Trust for America’s Health (TFAH) and the Robert Wood Johnson Foundation (RWJF) released the seventh annual Ready or Not? Protecting the Public’s Health from Diseases, Disasters, and Bioterrorism report, which finds that the H1N1 flu outbreak has exposed serious underlying gaps in the nation’s ability to respond to public health emergencies and that the economic crisis is straining an already fragile public health system.
The report contains state-by-state health preparedness scores based on 10 key indicators to assess health emergency preparedness capabilities. Twenty states scored six or less out of 10 key indicators of public health emergency preparedness. Nearly two-thirds of states scored seven or less. Eight states tied for the highest score of nine out of 10: Arkansas, Delaware, New York, North Carolina, North Dakota, Oklahoma, Texas, and Vermont. Montana had the lowest score at three out of 10. The preparedness indicators are developed in consultation with leading public health experts based on data from publicly available sources or information provided by public officials.
Overall, the report found that the investments made in pandemic and public health preparedness over the past several years dramatically improved U.S. readiness for the H1N1 outbreak. But it also found that decades of chronic underfunding meant that many core systems were not at-the-ready. Some key infrastructure concerns were a lack of real-time coordinated disease surveillance and laboratory testing, outdated vaccine production capabilities, limited hospital surge capacity, and a shrinking public health workforce. In addition, the report found that more than half of states experienced cuts to their public health funding and federal preparedness funds have been cut by 27 percent since fiscal year (FY) 2005, which puts improvements that have been made since the September 11, 2001 tragedies at risk.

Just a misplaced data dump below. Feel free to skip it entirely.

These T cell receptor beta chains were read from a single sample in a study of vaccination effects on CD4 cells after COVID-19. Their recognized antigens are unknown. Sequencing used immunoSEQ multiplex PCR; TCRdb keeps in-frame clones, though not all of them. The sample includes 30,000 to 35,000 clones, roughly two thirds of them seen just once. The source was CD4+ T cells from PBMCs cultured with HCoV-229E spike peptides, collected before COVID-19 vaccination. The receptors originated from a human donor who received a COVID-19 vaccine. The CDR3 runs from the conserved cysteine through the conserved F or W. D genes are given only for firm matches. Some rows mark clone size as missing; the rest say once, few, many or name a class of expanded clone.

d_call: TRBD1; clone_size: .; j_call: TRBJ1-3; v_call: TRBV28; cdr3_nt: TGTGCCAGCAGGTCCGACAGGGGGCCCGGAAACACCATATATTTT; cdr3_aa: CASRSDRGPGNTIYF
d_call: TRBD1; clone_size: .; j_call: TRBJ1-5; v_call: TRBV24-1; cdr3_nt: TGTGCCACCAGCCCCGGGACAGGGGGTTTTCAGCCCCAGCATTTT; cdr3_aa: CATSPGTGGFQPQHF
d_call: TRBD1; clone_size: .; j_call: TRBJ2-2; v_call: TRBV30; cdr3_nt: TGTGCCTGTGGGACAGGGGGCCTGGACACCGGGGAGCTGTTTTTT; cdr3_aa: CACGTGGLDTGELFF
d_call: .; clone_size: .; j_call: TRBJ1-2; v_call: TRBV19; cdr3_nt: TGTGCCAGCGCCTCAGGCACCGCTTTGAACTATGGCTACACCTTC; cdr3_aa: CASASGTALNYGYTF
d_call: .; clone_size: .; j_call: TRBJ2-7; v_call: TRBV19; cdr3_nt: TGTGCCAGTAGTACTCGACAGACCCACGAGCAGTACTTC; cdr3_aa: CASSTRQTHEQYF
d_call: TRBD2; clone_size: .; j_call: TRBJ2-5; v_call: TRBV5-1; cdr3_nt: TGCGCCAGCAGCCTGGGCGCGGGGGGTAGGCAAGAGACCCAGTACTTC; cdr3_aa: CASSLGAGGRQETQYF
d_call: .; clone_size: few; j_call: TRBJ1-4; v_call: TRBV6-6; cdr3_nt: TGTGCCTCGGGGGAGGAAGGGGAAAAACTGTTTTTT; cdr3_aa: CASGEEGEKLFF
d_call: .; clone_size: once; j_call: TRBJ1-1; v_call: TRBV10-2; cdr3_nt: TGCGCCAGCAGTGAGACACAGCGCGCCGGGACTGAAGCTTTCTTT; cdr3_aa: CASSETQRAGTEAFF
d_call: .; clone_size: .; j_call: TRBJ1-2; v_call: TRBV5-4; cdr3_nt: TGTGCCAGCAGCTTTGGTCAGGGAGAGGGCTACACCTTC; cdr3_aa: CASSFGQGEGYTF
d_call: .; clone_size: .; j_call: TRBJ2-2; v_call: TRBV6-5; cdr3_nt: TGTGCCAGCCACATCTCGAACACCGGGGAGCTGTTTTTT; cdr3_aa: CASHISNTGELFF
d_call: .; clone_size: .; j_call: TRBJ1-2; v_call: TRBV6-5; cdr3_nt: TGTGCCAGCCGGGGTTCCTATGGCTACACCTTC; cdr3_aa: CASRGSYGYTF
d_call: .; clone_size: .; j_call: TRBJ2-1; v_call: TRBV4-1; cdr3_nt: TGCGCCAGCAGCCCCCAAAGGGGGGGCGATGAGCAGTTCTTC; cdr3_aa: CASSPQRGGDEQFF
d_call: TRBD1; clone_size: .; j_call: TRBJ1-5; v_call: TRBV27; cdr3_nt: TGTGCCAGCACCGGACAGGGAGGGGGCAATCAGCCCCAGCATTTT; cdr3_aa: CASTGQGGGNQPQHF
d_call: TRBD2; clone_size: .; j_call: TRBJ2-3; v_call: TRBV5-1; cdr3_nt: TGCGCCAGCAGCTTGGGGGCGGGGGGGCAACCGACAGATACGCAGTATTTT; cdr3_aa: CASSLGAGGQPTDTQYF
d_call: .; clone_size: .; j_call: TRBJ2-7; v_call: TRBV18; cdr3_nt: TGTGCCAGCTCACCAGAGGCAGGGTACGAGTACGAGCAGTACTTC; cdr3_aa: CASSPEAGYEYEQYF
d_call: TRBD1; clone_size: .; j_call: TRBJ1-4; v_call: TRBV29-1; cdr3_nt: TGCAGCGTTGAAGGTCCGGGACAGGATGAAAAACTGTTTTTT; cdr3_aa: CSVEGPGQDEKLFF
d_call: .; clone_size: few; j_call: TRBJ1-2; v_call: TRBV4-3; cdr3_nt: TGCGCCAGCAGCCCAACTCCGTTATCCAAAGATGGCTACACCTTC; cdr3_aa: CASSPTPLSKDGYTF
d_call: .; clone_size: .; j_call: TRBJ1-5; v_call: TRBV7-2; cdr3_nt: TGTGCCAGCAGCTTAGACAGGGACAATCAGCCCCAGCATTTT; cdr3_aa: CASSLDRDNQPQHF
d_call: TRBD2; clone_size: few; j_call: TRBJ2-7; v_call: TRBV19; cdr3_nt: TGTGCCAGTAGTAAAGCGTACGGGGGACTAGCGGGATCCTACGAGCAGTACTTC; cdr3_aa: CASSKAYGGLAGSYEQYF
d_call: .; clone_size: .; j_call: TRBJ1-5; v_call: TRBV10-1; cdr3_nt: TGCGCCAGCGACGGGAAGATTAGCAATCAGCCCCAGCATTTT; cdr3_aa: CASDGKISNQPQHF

Some key findings from the report include:
- 27 states cut funding for public health from FY 2007-08 to 2008-09.
- 13 states have purchased less than 50 percent of their share of federally subsidized antiviral drugs to stockpile for use during an influenza pandemic.
- 14 states do not have the capacity in place to assure the timely pick-up and delivery of laboratory samples on a 24/7 basis to the Laboratory Response Network (LRN).
- 11 states and D.C report not having enough laboratory staffing capacity to work five 12-hour days for six to eight weeks in response to an infectious disease outbreak, such as H1N1.
The report also offers a series of recommendations for improving preparedness, including:
- Ensure Stable and Sufficient Funding. The 27 percent cut to federal support for public health preparedness since FY 2005 must be restored, and funding must be stabilized at a sufficient level to support core activities and emergency planning. Increased funding must also be provided to modernize flu vaccine production, improve vaccine and antiviral research and development, and fully support the Hospital Preparedness Program.
- Conduct an H1N1 After-Action Report and Update Preparedness Plans with Lessons Learned. Strengths and weaknesses of the H1N1 response should be evaluated and used to revise and strengthen federal, state, and local preparedness planning, including assessing what additional resources are needed to be sufficiently prepared. Identified gaps in core systems, including communications, surveillance, and laboratories much be addressed. In addition, continued surge capacity concerns, including establishing crisis standards of care, must be addressed.
- Increase Accountability and Transparency. Federal and state health departments should regularly make updates on progress made on benchmarks and deliverables identified in the Pandemic and All Hazards Preparedness Act available to the public so they can see how tax dollars are being used and how well protected their communities are from health threats.
- Improve Community Preparedness. Additional measures must be taken to reach out quickly and effectively to high-risk populations, including strengthening culturally competent communications around the safety of vaccines. Health disparities among low-income and racial/ethnic minorities, who are often at higher risk during emergencies, must also be addressed.